BERLIN—Levels of neurofilament light chain (NfL) indicate that patients with secondary progressive multiple sclerosis (MS) have more ongoing neuronal loss than patients with primary progressive MS of comparable age, both in the presence and in absence of gadolinium enhancing lesions, according to research presented at ECTRIMS 2018. In secondary progressive MS and primary progressive MS, NfL may serve as a prognostic marker of brain atrophy, said the investigators.
NfL is considered a blood biomarker for monitoring neuronal damage, disease activity, and treatment response in MS. Most studies of blood NfL have focused on patients with relapsing-remitting MS, and little is known about blood NfL levels in patients with progressive MS.
Jens Kuhle, MD, PhD, Head of the MS Center at University Hospital Basel in Switzerland, and colleagues, compared baseline blood NfL levels and assessed the prognostic potential of NfL for brain atrophy in patients with primary progressive MS and secondary progressive MS in placebo-controlled phase III trials of fingolimod (ie, INFORMS) and siponimod (ie, EXPAND).
The researchers retrospectively analyzed blood NfL levels in 1,452 patients with secondary progressive MS (mean age, 48.2; Expanded Disability Status Scale [EDSS], 5.4) and 378 patients with primary progressive MS (mean age, 48.7; EDSS, 4.6). They quantified NfL levels at baseline using single molecule array technology and grouped them into the categories of low (< 30 pg/mL), medium (30–60 pg/mL), and high (> 60 pg/mL). High and low baseline NfL categories were compared using Chi-square and Wilcoxon rank sum tests. Dr. Kuhle and colleagues examined the association of baseline NfL levels with MRI parameters by Spearman rank correlation (gadolinium enhancing lesion count, T2 lesion volume) and the Jonckheere Terpstra test (brain volume change).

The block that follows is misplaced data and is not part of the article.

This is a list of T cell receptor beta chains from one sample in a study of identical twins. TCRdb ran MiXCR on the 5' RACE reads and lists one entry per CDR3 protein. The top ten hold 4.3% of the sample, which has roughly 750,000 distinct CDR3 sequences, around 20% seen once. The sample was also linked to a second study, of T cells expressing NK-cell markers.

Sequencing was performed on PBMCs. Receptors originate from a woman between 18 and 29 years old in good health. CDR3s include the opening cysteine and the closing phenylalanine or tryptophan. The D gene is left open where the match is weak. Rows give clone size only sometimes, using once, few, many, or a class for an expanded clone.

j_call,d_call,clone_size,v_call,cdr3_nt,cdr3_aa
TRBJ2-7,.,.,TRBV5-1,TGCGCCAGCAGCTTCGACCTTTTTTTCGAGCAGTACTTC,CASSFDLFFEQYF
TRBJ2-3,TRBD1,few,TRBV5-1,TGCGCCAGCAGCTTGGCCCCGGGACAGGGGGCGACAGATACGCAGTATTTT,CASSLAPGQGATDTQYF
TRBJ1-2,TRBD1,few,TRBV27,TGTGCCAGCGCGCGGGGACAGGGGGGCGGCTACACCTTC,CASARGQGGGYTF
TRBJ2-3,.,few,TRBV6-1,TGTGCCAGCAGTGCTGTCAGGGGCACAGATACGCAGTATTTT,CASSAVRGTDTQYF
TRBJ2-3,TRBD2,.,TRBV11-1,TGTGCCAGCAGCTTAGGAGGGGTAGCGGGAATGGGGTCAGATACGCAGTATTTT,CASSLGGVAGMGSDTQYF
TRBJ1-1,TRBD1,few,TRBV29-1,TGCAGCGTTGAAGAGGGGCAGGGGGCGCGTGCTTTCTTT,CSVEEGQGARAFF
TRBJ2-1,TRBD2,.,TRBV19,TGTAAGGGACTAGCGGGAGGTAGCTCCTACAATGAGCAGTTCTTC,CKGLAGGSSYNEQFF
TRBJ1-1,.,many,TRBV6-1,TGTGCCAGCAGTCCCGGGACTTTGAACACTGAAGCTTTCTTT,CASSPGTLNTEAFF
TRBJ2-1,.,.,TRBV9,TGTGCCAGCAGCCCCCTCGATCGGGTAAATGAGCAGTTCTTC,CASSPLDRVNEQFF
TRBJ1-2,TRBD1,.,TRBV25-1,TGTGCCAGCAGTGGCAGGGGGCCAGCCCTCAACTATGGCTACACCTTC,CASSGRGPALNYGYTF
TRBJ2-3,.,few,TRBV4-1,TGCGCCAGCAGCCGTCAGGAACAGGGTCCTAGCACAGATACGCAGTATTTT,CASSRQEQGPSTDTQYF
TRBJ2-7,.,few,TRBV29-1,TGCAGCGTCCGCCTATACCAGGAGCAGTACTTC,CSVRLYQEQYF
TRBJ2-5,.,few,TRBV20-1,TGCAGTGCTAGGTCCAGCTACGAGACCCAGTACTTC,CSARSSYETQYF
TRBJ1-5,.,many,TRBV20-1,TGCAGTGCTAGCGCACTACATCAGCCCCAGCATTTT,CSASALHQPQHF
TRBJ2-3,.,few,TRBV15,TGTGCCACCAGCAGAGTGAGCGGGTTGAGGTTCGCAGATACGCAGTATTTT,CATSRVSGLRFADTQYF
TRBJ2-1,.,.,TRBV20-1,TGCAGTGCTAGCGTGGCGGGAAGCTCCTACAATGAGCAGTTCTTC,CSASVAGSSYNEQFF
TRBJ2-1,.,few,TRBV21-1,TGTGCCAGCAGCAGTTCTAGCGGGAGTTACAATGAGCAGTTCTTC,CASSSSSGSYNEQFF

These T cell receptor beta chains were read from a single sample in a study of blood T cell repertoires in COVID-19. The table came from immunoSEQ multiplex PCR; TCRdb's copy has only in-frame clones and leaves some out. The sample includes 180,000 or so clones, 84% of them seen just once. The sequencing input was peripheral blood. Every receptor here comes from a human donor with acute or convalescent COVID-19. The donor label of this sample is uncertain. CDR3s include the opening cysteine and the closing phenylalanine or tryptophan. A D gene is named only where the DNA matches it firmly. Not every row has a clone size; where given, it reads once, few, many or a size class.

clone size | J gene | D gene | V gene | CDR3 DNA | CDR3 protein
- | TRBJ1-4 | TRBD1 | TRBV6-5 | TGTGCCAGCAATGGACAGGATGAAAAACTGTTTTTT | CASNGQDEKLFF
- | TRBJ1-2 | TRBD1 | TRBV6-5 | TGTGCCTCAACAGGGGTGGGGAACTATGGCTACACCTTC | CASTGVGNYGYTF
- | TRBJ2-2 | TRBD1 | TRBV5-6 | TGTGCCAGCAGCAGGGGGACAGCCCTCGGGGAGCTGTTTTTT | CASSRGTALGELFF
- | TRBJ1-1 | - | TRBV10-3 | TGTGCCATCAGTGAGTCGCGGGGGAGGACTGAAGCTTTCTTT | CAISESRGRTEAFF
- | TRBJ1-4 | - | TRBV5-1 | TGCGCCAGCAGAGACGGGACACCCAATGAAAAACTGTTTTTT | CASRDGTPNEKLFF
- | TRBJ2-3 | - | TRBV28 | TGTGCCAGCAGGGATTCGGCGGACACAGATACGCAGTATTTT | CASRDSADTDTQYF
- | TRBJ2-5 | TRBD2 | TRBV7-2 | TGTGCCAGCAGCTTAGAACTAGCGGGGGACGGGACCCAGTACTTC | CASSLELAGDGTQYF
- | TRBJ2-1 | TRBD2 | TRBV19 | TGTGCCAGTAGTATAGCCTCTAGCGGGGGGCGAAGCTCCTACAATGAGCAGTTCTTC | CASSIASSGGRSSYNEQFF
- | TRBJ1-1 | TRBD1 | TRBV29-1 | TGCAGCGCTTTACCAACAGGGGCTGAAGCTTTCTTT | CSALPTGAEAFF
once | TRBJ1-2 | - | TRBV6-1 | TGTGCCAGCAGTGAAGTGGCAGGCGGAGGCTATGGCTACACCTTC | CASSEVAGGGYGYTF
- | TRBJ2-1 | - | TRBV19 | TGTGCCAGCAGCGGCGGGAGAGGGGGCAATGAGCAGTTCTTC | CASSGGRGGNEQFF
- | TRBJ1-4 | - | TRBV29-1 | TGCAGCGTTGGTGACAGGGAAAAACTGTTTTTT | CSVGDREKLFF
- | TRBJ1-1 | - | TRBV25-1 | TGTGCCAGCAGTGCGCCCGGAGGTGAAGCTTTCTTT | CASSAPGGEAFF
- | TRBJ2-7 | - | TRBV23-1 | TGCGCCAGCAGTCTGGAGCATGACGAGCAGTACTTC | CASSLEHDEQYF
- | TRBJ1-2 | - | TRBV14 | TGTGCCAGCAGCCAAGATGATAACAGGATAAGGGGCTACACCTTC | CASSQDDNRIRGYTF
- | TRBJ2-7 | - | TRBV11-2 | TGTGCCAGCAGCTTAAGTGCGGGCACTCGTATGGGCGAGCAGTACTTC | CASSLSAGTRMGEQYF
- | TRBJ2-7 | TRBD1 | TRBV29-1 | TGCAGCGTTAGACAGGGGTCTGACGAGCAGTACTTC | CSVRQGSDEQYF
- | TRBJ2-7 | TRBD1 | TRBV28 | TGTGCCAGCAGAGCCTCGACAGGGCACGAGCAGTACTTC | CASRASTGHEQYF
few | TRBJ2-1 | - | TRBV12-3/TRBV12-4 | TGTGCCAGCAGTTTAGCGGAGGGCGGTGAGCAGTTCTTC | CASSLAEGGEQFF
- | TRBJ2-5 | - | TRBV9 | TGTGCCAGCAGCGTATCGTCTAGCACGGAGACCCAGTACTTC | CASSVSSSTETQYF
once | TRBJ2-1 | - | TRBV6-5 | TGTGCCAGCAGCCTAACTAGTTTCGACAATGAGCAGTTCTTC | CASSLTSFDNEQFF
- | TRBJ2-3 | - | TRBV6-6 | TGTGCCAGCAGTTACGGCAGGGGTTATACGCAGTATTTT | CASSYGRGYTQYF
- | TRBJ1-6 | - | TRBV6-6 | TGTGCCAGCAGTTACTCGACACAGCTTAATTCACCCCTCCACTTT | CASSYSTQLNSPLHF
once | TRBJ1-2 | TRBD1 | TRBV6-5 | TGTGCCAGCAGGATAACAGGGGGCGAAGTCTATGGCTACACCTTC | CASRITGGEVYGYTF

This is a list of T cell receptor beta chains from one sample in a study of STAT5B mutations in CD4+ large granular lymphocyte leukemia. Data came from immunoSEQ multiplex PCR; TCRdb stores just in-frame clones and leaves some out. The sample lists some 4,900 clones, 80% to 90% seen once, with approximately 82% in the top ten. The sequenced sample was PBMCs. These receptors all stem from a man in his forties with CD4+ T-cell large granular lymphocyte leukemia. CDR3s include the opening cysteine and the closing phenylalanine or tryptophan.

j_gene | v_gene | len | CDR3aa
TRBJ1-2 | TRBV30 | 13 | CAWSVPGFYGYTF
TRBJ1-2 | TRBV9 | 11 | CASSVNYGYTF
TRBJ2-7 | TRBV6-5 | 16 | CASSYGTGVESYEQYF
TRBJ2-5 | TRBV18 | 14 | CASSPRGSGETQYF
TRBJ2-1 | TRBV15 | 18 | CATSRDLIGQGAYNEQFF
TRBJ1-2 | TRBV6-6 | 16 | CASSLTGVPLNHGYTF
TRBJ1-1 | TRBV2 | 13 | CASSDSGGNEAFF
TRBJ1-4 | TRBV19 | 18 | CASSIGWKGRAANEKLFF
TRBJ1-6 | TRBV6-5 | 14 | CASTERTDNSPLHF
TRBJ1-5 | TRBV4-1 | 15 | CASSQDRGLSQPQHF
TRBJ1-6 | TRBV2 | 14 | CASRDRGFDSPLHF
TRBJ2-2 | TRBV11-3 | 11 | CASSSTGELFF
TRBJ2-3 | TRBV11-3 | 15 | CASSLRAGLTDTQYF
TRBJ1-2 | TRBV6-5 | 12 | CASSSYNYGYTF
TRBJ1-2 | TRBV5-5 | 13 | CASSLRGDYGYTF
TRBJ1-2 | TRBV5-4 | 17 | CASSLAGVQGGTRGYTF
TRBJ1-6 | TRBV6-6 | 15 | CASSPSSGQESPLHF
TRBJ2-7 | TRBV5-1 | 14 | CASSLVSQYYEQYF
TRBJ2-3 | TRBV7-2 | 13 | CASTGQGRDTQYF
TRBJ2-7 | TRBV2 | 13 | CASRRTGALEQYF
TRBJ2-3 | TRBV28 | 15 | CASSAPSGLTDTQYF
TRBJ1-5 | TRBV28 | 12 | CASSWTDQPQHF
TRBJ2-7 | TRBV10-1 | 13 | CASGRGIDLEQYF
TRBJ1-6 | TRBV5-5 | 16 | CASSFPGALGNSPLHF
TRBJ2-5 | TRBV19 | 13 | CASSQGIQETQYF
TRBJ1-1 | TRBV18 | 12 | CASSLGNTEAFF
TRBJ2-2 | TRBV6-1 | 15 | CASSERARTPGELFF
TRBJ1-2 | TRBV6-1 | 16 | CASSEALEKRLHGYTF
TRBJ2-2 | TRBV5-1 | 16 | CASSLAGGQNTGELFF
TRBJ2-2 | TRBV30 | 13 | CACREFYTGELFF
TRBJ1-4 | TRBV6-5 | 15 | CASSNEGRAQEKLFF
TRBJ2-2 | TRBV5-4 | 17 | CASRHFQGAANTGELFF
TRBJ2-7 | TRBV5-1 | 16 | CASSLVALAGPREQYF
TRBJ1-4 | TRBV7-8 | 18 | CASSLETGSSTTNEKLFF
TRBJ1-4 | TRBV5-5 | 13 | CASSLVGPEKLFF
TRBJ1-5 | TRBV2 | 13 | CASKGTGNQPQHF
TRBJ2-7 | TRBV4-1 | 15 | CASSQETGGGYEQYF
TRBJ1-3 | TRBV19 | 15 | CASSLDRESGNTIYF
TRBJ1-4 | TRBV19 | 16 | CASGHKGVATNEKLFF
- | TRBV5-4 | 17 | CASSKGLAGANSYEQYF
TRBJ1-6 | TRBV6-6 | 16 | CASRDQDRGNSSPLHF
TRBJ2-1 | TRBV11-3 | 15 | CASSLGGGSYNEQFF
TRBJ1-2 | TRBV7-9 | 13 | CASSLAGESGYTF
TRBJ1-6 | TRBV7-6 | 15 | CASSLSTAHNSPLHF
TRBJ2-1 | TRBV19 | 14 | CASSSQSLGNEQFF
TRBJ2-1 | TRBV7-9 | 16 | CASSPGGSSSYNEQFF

NfL levels at baseline were higher in patients with secondary progressive MS than in patients with primary progressive MS (32.1 pg/mL vs 22.0 pg/mL). A similar trend was observed when patients of the same age were compared. Patients with secondary progressive MS had higher NfL levels than those with primary progressive MS.
Similarly, patients with no gadolinium enhancing lesions at baseline had NfL levels of 29.2 pg/mL and 21.0 pg/mL in secondary progressive MS and primary progressive MS, respectively, while patients with gadolinium enhancing lesions had NfL levels of 45.0 pg/mL in secondary progressive MS and 34.0 pg/mL in primary progressive MS. The gadolinium enhancing lesion count and T2 lesion volume at baseline correlated best with baseline NfL. In secondary progressive MS and primary progressive MS, high NfL at baseline was associated with higher percentage of brain volume loss at Month 12 (high NfL vs low NfL: −0.8% vs −0.2% in secondary progressive MS and −0.8% vs −0.4% in primary progressive MS) and at Month 24 (−1.5% vs −0.5% in secondary progressive MS and −1.9% vs −0.8% in primary progressive MS).
The study was funded by Novartis Pharma.